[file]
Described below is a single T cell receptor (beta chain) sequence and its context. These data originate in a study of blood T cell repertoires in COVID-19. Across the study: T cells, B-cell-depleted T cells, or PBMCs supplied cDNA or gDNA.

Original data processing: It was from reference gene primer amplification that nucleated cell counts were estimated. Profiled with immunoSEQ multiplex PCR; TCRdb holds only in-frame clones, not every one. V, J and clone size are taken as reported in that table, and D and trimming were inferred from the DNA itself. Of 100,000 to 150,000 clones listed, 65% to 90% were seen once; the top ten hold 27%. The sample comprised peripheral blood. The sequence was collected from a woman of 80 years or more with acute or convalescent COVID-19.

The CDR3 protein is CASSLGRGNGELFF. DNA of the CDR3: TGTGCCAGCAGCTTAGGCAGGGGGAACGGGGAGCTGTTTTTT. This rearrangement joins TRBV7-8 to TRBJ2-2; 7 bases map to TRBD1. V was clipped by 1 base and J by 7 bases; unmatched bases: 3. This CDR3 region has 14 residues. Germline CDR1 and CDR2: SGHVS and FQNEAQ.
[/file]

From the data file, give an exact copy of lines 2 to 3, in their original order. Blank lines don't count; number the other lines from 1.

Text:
Original data processing: It was from reference gene primer amplification that nucleated cell counts were estimated. Profiled with immunoSEQ multiplex PCR; TCRdb holds only in-frame clones, not every one. V, J and clone size are taken as reported in that table, and D and trimming were inferred from the DNA itself. Of 100,000 to 150,000 clones listed, 65% to 90% were seen once; the top ten hold 27%. The sample comprised peripheral blood. The sequence was collected from a woman of 80 years or more with acute or convalescent COVID-19.

The CDR3 protein is CASSLGRGNGELFF. DNA of the CDR3: TGTGCCAGCAGCTTAGGCAGGGGGAACGGGGAGCTGTTTTTT. This rearrangement joins TRBV7-8 to TRBJ2-2; 7 bases map to TRBD1. V was clipped by 1 base and J by 7 bases; unmatched bases: 3. This CDR3 region has 14 residues. Germline CDR1 and CDR2: SGHVS and FQNEAQ.